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Re: sqlite3

From: Jean Louis
Subject: Re: sqlite3
Date: Mon, 14 Feb 2022 16:31:23 +0300
User-agent: Mutt/2.2.0 (2022-02-12)

* Richard Stallman <rms@gnu.org> [2021-12-11 07:08]:
> [[[ To any NSA and FBI agents reading my email: please consider    ]]]
> [[[ whether defending the US Constitution against all enemies,     ]]]
> [[[ foreign or domestic, requires you to follow Snowden's example. ]]]
>   > Which means what exactly?  We use a tool, Diff, to compare text
>   > files.  We use another tool, sqldiff, to compare databases.  Where's
>   > the crucial difference that justifies rejecting the _capability_ of
>   > working with a DB?
> The crucial difference between text files and sqlite3 databases,
> unless I'm mistaken about the latter, is that text files are simple
> and transparent, but sqlite3 databases are not.

To see a text file on Unix-like system, one needs at least `cat'
command, or `less', `more' and similar, and better is to have text
editor. One could click on desktop system and open such file.

There must be always some program to open such file to see it
transparently, such is normally a text editor or mentioned programs.

For database it is same, one need to have a program to open it.

Files with extension *.sqlite can be opened by such programs in
console and under GUI, one example is below.

Description     : SQLite Database browser is a light GUI editor for SQLite 
databases, built on top of Qt
URL             : https://sqlitebrowser.org/

> Because text files are simple and transparent,

It is to specific case to tell what is simple and transparent. Many
text files are huge and complicated, they are transparent only to
person with the knowledge, the one who knows about it. Same is with
the databases.

> you can compare text files in many different ways: reading the two
> side by side, using diff, using wdiff, using M-x compare-windows,
> and there are probably more options.  And you can fix them manually,
> too.
> Because sqlite3 databases are neither simple nor transparent, doing
> anything with them requires using specific sqlite3 tools.

They are both simple and very transparent, in fact, it is a relational
database, and thus it is more transparent then a text file.

If I just open my ~/.emacs/init.el and take any entry out of it such

(setq bbdb-phone-style nil)

then I cannot see directly any relation to what that would mean,
unless I have profound knowledge of it. I would first have to have
knowledge of Emacs, such as to understand `setq' and that it is
followed by variable `bbdb-phone-style' and its value `nil'. Without
profound knowledge I am not able to understand what that would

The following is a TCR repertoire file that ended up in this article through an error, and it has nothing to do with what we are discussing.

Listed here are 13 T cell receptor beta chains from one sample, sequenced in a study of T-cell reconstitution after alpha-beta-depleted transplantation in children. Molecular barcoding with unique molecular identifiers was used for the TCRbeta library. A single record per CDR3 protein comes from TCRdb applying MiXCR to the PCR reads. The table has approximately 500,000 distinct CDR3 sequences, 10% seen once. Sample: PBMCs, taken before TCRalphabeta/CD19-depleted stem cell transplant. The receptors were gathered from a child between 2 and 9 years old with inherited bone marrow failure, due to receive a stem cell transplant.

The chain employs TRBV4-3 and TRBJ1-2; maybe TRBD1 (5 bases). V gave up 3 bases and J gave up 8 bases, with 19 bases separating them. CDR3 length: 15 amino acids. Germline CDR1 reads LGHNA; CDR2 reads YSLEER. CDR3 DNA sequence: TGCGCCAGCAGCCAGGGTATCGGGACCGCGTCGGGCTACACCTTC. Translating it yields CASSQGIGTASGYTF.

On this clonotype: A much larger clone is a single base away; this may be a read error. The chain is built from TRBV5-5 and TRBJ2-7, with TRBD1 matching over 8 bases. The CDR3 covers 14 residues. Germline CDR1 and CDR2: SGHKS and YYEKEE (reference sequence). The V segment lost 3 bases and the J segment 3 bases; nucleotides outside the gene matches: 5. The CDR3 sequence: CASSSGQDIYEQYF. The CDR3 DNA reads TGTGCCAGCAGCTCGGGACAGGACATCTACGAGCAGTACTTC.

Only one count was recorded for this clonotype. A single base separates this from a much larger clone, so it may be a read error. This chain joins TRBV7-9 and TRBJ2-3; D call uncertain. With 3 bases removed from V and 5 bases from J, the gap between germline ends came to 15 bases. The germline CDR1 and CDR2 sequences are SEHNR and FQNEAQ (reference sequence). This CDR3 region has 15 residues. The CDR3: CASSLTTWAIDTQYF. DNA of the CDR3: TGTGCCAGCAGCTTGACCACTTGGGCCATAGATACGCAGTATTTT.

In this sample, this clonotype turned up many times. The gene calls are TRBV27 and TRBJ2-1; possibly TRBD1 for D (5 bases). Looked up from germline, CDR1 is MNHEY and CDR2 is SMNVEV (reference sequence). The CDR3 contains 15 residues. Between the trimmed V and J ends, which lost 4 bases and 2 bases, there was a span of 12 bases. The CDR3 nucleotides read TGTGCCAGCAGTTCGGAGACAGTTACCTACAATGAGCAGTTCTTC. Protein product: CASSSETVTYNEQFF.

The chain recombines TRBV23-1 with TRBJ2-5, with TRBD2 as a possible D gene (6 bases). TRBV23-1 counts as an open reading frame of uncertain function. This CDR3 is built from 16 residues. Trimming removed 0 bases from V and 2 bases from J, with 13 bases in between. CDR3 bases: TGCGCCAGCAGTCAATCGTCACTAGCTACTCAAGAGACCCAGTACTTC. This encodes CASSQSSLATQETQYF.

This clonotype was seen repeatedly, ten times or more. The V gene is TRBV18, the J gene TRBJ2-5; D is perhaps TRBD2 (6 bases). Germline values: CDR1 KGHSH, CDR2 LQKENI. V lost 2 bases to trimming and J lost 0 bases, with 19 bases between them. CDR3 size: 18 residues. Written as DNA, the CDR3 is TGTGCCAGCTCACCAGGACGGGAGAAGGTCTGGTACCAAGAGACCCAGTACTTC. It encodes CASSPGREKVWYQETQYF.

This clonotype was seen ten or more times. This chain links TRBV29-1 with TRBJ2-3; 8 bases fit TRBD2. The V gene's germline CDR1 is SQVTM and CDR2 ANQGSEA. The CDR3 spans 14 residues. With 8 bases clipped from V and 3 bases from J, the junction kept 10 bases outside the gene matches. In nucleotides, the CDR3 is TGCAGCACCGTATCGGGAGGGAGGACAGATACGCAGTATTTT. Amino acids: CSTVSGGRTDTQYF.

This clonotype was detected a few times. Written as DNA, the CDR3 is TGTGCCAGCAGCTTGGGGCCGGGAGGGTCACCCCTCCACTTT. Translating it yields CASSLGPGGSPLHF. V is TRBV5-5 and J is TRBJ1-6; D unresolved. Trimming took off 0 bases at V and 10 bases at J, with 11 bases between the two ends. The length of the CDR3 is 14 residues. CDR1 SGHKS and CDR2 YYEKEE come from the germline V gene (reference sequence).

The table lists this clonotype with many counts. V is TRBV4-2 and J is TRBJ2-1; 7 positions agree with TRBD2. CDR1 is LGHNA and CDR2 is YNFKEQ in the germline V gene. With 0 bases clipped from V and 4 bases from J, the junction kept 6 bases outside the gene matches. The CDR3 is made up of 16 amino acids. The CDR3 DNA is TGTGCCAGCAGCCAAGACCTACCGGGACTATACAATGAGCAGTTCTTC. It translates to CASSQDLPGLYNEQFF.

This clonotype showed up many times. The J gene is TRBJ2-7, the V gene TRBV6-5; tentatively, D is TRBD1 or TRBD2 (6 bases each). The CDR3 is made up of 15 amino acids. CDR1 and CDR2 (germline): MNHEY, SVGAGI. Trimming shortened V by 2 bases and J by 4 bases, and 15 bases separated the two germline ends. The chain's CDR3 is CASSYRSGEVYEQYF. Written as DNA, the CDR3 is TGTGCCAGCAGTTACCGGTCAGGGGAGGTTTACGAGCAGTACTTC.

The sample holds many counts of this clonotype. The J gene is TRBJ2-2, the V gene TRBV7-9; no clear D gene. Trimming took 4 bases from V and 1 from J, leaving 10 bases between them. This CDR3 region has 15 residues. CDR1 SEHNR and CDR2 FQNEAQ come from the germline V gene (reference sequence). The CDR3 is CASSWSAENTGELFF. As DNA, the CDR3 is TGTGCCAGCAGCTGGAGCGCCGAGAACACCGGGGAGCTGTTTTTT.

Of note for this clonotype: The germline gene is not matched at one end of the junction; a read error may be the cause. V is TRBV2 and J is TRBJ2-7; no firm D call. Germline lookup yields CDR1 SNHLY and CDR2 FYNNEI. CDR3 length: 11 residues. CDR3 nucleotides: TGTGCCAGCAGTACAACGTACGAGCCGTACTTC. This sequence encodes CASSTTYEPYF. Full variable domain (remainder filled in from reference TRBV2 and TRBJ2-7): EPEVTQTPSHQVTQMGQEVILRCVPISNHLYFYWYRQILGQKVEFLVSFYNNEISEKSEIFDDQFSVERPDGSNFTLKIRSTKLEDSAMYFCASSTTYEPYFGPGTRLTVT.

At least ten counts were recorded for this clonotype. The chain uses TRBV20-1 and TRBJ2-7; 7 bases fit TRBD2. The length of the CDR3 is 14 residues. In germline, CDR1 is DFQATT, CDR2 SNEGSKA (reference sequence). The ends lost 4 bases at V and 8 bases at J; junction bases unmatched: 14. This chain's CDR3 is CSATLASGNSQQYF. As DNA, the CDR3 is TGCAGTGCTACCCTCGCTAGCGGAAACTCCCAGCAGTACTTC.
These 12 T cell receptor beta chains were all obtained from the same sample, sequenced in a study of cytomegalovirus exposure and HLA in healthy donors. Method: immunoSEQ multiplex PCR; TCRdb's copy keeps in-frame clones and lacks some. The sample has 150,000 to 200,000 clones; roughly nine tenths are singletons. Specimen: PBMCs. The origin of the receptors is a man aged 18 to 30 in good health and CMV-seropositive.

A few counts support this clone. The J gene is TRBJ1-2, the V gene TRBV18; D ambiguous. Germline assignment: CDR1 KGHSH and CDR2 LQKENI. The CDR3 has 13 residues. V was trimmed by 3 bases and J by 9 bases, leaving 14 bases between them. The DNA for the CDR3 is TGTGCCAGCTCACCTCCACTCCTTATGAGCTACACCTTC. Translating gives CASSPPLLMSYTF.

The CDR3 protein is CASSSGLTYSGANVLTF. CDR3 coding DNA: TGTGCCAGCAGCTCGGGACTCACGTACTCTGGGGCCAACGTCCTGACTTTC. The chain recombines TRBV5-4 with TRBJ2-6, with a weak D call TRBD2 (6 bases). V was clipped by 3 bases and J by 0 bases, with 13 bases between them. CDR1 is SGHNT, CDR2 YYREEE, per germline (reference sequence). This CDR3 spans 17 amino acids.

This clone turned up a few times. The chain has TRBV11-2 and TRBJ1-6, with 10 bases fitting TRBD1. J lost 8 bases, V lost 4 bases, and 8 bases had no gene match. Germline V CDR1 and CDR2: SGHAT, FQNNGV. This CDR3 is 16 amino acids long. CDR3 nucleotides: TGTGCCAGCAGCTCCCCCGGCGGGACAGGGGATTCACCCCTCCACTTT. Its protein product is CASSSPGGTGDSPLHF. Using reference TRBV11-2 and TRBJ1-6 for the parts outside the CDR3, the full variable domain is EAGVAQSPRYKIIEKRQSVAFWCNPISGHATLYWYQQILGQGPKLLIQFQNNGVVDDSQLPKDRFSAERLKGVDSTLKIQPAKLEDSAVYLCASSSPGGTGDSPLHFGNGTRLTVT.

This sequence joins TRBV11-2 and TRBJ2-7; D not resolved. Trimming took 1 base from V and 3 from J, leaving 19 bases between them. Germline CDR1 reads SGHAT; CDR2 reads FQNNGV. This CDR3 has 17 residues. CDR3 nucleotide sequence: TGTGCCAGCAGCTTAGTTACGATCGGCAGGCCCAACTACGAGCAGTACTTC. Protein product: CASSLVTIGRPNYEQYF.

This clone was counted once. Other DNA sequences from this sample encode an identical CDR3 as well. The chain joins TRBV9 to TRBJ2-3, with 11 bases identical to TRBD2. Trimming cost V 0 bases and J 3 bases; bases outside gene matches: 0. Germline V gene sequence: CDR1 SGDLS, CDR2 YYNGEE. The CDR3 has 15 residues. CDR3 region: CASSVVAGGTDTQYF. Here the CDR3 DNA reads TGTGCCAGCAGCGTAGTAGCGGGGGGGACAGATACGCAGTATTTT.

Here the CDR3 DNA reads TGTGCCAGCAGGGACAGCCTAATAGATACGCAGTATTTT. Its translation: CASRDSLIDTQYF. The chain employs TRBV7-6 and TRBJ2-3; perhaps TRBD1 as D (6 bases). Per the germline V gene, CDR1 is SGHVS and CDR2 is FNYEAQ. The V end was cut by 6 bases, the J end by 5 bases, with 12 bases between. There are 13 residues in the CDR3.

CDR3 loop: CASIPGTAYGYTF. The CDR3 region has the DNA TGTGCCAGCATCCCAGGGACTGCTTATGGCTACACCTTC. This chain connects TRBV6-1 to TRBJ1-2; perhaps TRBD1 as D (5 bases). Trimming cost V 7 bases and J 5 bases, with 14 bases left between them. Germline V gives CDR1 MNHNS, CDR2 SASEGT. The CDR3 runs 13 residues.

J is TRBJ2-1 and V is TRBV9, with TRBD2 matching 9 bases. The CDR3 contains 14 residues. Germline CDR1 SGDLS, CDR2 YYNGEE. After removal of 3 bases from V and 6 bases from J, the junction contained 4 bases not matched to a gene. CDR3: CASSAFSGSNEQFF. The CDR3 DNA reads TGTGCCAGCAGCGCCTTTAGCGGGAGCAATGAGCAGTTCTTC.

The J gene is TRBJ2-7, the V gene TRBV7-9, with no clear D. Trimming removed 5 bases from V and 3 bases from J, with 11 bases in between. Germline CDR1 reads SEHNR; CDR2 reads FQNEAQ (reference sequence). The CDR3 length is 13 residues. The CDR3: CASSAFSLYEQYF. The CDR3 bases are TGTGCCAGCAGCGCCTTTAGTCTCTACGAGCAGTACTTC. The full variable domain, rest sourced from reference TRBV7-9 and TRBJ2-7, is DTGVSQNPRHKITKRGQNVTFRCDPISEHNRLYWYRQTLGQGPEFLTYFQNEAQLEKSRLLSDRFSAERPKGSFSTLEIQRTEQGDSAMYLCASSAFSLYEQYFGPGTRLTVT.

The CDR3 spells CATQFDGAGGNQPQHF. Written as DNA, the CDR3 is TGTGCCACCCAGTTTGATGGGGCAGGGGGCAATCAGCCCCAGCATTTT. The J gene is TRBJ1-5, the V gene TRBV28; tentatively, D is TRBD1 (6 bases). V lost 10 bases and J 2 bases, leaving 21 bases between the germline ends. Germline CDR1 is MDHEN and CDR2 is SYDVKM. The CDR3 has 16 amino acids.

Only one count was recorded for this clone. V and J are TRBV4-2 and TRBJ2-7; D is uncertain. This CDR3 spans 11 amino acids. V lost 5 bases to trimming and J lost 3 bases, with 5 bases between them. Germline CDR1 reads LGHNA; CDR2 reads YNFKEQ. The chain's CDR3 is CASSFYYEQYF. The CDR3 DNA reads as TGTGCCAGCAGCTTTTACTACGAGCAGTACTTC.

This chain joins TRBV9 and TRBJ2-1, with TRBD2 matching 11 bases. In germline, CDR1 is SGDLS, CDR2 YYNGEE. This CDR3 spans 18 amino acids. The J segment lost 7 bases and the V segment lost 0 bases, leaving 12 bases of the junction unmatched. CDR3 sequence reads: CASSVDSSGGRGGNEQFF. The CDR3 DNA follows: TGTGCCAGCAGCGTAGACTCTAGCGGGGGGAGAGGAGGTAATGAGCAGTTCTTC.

possibly mean. I have to load the bbdb package and inspect the
variable with the command C-h v on it, to understand for what it
is. Thus as human being, in order to get transparency I have to work
by relations.

I would need to understand that "bbdb-phone-style is a variable
defined in ‘bbdb.el’." and that it relates to "Phone numbering plan
assumed by BBDB.  The value ’nanp refers to the North American
Numbering Plan.  The value nil refers to a free-style numbering plan."

By using key commands I have to follow relations within Emacs to
understand one line within my init.el

Compared to the database approach, one would have in the database list
of packages such as bbdb, and then variables and each variable would
belong to specific package. I would be able to click and jump to the
package and find other variables belonging to that package. And I
would not need to use Emacs to understand it, but other tools with
access to the database.

One cannot categorically say that sqlite files are not simple and not

> using database format has other advantages, and there are cases
> where they are important.  mainly when the text file is big or
> operating on it is slow.

the main advantage is the rigid structure of database types. it leads
to data accuracy, easy access to data, data integrity, feasibility for
future modification. it is definitely not only for big data. 

Main advantages of databases are various, though majority of them are
not related to size of data. 

Rather to the qualities of storage, redundancy, minimization of data
inconsistencies, easier data manipulation, and in concurrent or
network databases the concurrent access to it.

> Nonetheless I contend that, for a user who stores limited quantities
> of persistent Emacs data, the text format is better.

Size of data is not relevant when comparing text and databases.

Example with text:
I can write easily in the text file, or init.el following:

(setq baud-rate "Emacs") and it will look "simple" and

When it comes to evaluation, later in time, it will show the error,
and user in the future may not know what happened. Even though the
variable `baud-rate' cannot be set as string, the text file allows me
to write it as string.

Example with database is that such variable is already marked as
having value `integer' thus I cannot enter nothing else but integer.

It is up to database designer, thus programmers, to define properly
database tables.

> But it does imply that sqlite3 should not be the default way to store
> persistent Emacs data.

Then it could by default store `sqlite-persistent' data, marked as
such. Properties could be given to variables and functions. 

I was thinking and will still think of it to even include function
definitions into the database, not only variable values.

Some of my database backed types have their Elisp inside of the
database. The type handles itself, and not from program which is more
general and not specific. User can invent a new type and enter
specific Elisp for that type, while using the main program for data


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